US approves artillery munition sales worth US$147.5 million

The United States yesterday announced the approval of a US$147.5 million (RM677 million) sale of 155mm high-explosive artillery munitions and related equipment to Israel under an emergency provision that waives the usual congressional review.

The same provision was used earlier this month to approve the sale of nearly 14,000 rounds of 120mm tank ammunition to Israel, which is battling Hamas in Gaza in a highly destructive conflict that began with a shock attack by the Palestinian militants in October, reported AP.

Israel requested that 155mm fuses, primers and charges be added to previous foreign military sale cases, increasing their estimated total cost from US$96.51 million to US$147.5 million and requiring a new notification, the US Defence Security Cooperation Agency said in a statement.

The secretary of state has determined that “an emergency exists that requires the immediate sale to the government of Israel” of the weaponry, thereby waiving the normal requirement for review by Congress, according to the statement, which said the munitions will come from US Army stocks.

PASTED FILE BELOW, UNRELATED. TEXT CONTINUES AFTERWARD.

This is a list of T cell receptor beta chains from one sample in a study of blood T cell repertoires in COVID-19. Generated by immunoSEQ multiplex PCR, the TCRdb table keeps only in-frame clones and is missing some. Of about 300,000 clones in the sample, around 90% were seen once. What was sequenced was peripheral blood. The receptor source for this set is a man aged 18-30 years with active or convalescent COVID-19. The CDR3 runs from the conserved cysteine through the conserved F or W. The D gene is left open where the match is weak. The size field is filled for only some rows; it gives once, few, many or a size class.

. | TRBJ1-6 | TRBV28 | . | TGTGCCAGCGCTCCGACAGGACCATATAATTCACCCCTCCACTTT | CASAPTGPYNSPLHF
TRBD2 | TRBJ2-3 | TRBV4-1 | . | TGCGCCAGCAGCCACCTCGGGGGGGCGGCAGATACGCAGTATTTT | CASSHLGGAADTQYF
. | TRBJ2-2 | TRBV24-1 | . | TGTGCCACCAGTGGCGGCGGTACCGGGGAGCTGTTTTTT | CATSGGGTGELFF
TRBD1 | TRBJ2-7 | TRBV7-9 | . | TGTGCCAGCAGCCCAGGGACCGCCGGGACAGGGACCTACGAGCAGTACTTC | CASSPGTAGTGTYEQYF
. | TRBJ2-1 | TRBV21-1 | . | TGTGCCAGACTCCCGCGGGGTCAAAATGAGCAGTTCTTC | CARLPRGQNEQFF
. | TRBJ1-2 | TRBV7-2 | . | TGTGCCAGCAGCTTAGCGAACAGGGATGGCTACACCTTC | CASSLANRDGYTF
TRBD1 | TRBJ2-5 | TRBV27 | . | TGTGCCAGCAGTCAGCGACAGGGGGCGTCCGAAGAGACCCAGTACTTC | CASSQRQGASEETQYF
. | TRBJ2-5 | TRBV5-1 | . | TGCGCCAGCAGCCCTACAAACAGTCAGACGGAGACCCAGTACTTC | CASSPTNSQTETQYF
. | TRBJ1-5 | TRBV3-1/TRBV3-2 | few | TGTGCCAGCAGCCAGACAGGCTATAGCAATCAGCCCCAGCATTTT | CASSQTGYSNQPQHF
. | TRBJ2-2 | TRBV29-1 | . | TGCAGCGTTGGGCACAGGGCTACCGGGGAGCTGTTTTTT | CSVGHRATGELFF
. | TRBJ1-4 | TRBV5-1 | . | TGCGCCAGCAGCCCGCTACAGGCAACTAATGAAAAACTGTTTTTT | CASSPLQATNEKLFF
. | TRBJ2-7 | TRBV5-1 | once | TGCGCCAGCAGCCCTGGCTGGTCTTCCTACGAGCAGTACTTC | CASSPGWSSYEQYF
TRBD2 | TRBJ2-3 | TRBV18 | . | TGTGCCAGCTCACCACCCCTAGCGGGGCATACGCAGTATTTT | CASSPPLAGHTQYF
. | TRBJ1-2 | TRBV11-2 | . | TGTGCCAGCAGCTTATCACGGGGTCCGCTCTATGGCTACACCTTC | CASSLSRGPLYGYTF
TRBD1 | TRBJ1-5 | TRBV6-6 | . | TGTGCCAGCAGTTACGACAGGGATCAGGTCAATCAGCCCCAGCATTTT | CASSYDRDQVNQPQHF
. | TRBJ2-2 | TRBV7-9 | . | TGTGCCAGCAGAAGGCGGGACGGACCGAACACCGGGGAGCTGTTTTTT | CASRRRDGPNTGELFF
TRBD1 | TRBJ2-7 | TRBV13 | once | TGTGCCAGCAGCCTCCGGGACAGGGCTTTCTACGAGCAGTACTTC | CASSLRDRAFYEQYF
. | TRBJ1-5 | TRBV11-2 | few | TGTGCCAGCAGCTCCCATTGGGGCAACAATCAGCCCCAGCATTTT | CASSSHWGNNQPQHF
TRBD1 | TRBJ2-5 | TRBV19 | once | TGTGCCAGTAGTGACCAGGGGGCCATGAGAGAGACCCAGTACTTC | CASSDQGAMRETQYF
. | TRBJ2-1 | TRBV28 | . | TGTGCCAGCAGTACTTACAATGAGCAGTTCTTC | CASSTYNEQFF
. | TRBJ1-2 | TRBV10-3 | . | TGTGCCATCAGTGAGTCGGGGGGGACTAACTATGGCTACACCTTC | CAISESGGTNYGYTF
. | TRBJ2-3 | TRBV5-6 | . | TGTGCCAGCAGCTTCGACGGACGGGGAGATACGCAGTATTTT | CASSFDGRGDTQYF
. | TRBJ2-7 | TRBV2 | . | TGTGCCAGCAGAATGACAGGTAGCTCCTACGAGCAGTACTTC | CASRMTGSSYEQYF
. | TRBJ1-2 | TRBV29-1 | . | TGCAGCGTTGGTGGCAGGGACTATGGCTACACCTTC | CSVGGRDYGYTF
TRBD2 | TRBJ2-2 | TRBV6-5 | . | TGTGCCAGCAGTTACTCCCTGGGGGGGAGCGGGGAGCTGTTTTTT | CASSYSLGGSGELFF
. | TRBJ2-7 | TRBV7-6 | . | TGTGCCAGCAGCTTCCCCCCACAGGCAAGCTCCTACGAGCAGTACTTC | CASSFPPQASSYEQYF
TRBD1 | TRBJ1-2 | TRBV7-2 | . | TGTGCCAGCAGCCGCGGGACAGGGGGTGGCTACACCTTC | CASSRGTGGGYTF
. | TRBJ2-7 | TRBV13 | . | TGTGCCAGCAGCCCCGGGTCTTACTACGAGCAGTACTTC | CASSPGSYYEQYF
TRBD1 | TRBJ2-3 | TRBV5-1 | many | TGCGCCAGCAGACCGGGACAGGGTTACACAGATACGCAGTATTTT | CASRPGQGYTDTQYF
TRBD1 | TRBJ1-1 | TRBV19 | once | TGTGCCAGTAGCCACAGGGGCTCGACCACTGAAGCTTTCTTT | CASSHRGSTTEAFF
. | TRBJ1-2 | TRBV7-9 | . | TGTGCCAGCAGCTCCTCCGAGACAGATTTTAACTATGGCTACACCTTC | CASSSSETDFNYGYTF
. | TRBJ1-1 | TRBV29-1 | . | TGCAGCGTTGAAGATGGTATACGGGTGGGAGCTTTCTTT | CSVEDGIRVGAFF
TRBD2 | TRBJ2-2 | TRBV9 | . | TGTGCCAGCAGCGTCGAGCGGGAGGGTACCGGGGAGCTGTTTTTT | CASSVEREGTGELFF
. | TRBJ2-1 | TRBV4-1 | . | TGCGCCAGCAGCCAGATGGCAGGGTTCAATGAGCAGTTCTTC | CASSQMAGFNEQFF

“Israel will use the enhanced capability as a deterrent to regional threats and to strengthen its homeland defence,” the statement said, adding: “It is incumbent on all countries to employ munitions consistent with international humanitarian law.”

The latest round of the Israel-Hamas conflict began when the Palestinian militant group carried out a shock cross-border attack from Gaza on October 7 that killed about 1,140 people, mostly civilians, according to an AFP tally based on Israeli figures.

Following the attack, the United States rushed military aid to Israel, which has carried out a relentless campaign in Gaza that has killed at least 21,507 people, mostly women and children, according to the health ministry in the Hamas-ruled territory.

The civilian deaths and the destruction in Gaza from the Israeli campaign has caused a growing international outcry, and the United States’ international image has taken a beating over its continued backing for Israel.